• Allowing yourself to not act on impulses or feelings, which are commonly based on thought distortions.
    • Become mindful of your weakness but also acknowledge your strengths.
    • Writing yourself a permission slip to not be perfect at everything.
    • Acknowledging difficult areas of your life but not engaging in learned helplessness.
    • Empowering yourself to believe that you are in control of how you think, react, behave and feel.

Commitment

The term “commitment” in the ACT model is all about being mindfully present in the here and now and accepting things as they are without judging them and without trying to control them.

In this way, you are taught new skills that are designed to help you better cope with psychological perceptions with your environment, including how you view your personal characteristics, the people emotionally connected to you and other life relationships.  

The “C” part of act is choosing a valued direction and trying to stick to it. In other words, a commitment to choose how you respond, based on the diffusion of unhealthy thinking.

Choosing a valued directions means:

  • Recognizing the internal, self-limiting messages that you play in your mind and making a commitment to accept things as they are and not as we wish them to be.
  • Embracing who you are as a person, including the spiritual aspects of yourself, that are authentic to you.
  • Committing yourself to living in the here and now – as in this very moment in time – and not engaging in avoidant behaviors.
  • Committing yourself to the belief that you can live a vibrant, meaningful and fulfilling life and that happiness is achievable.

Take Action

The final aspect of the ACT construct is the “T” part of the acronym. This means exactly what it means – take action.

Examples of taking action include things like the following:

  • Living mindfully in the moment.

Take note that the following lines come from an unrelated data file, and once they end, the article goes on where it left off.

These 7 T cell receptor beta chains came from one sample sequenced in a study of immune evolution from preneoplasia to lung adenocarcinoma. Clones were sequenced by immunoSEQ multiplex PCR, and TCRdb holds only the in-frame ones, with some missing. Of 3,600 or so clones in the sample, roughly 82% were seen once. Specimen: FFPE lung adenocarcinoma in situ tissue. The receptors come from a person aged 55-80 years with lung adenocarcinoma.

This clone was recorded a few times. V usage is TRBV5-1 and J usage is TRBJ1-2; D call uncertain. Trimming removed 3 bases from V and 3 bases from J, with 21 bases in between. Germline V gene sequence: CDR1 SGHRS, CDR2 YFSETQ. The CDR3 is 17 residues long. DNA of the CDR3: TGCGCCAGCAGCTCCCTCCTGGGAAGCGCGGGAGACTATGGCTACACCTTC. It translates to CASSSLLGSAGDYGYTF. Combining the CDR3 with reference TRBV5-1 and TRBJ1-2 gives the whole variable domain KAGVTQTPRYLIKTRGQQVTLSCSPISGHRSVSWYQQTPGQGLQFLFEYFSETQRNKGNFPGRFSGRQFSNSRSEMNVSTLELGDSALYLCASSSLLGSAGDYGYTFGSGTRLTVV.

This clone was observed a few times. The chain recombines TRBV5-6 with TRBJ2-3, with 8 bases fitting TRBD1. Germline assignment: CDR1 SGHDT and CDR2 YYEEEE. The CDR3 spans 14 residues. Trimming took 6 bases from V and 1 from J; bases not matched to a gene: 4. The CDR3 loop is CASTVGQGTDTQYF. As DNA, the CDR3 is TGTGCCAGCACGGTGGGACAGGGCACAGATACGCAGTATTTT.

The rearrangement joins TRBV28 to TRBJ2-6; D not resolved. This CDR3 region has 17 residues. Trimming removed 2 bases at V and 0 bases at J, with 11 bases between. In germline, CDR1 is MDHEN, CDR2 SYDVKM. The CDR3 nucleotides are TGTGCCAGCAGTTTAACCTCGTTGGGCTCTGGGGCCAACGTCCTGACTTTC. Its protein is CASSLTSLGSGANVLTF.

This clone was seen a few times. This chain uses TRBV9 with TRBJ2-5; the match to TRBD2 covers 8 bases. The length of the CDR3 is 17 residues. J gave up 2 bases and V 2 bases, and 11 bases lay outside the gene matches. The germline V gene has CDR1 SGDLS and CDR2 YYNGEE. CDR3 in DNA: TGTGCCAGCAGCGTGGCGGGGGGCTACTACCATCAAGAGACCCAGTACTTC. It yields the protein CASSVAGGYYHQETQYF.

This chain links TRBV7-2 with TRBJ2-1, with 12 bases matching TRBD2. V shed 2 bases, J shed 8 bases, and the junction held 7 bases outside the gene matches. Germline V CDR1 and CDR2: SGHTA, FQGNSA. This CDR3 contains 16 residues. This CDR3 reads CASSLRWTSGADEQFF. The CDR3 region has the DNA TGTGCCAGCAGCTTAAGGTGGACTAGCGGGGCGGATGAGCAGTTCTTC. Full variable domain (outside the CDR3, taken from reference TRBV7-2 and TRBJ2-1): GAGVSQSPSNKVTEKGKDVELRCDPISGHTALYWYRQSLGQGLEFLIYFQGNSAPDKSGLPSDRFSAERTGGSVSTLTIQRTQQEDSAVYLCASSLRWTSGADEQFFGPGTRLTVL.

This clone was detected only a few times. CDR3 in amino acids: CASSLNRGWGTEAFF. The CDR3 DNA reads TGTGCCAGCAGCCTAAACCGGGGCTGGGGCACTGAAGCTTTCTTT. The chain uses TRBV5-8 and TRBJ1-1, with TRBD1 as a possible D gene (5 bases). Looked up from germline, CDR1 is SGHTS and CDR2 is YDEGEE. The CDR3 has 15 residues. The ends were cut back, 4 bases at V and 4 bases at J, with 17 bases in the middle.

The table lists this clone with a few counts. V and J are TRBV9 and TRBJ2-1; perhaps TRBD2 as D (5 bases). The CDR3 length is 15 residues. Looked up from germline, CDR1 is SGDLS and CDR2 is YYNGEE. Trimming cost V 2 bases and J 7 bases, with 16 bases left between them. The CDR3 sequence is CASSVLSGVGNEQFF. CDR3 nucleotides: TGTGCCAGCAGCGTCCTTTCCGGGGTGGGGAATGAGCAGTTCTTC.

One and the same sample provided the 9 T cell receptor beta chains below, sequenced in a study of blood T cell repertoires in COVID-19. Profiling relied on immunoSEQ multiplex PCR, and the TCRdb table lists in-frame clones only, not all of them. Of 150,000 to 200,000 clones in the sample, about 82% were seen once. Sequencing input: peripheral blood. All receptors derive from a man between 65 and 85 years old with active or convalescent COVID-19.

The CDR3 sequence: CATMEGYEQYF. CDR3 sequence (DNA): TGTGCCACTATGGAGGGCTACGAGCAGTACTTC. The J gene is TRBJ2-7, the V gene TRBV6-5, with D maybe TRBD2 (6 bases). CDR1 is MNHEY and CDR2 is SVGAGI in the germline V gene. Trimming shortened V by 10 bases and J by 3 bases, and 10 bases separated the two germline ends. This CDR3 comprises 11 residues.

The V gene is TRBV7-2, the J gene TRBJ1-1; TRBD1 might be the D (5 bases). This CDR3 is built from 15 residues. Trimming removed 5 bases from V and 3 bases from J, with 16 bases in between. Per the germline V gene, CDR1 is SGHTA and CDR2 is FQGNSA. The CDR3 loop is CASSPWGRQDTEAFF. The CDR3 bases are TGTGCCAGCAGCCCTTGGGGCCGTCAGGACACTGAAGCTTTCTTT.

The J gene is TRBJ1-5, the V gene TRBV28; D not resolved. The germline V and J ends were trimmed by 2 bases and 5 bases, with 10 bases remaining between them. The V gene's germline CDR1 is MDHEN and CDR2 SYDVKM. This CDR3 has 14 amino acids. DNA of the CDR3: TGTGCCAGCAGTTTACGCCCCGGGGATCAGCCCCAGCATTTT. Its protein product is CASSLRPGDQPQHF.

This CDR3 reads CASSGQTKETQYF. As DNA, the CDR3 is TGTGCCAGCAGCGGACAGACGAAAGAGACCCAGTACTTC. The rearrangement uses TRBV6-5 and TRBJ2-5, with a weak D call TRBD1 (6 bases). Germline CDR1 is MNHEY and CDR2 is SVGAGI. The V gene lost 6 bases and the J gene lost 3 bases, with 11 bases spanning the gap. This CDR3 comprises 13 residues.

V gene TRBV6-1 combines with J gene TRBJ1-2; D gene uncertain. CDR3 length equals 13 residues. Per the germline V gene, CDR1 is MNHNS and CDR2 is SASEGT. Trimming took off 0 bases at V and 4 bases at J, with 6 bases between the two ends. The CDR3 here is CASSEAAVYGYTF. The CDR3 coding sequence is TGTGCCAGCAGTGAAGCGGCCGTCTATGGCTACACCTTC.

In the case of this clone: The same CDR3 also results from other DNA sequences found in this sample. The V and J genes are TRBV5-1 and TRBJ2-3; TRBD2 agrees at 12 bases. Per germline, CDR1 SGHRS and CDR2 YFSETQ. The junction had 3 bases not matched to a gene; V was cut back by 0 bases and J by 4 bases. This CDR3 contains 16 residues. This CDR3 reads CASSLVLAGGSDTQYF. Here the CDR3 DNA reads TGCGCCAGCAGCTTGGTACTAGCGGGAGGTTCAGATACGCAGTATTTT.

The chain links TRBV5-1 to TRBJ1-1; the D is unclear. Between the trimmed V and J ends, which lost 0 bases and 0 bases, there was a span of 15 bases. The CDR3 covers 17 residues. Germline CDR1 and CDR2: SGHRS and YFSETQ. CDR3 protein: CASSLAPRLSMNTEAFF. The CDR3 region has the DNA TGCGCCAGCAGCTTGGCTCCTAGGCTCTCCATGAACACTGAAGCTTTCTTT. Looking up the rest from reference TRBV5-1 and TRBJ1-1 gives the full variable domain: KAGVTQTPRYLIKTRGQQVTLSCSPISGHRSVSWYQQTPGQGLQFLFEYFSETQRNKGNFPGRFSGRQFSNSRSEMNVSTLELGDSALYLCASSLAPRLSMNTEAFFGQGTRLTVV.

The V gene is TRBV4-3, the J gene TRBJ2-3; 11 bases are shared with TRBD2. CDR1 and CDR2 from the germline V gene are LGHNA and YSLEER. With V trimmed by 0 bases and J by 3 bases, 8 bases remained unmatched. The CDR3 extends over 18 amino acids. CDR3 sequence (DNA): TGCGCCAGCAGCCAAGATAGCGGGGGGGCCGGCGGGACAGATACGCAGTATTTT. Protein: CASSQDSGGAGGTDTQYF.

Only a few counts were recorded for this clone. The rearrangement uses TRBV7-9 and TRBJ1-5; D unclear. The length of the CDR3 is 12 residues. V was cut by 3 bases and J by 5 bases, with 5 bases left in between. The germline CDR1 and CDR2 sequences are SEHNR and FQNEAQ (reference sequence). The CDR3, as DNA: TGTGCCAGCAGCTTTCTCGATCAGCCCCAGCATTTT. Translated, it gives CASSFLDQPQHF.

• Affirming realistic, positive messages about who you are and the world you live in.
  • Setting realistic short-term and long term goals that are strength based and that don’t set yourself up for failure.
  • Being open to behavioral changes and recognizing you have the power to move the proverbial “ball” on your personal basketball court.

Applications of CBT - ACT

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What can ACT Be Used For?

Acceptance and Commitment Therapy, a Mindfulness Based Cognitive Behavioral Therapy approach, has lots of practical uses in everyday life.

Here are just a few of them:

  • Reducing excessive worry
  • Changing relationships with phobias & fears.
  • Anxiety and Stress reduction
  • Increasing confidence and self-esteem.
  • Stopping learned helplessness
  • Working through past traumas
  • Motivation to lose weight & build muscle
  • Goal setting – short term and long term
  • Working through feelings of sadness
  • Moving through loss and grief

Mindfulness  

One of the key ingredients to ACT is the component of mindfulness. While this may sound like a fancy term, it really is nothing more than being aware of the present moment in time, using all five of your senses.

Mindfulness can be enhanced in a number of different ways, including:

Mindfulness is really a state of being. It’s about being focused in the moment and accepting the thoughts that come in and out of your mind without trying to judge them or change them.

Final Thoughts

Acceptance and Commitment Therapy can yield meaningful results as a form of CBT. This skill building form of personal therapy is simple in its approach but requires that you actively commit yourself to the change process.

Guy Counseling and Life Coaching’s Dr. John D. Moore is well versed in helping people move about the business of creating positive change in life. ACT is an excellent tool for counseling as well as life coaching.

If you are interested in learning more about how you can implement components of ACT into your own life, a useful resource to consider is the book: Act Made Simple by Russ Harris with a forward by Dr. Stephen Hayes, one of the major movers and shakers of ACT.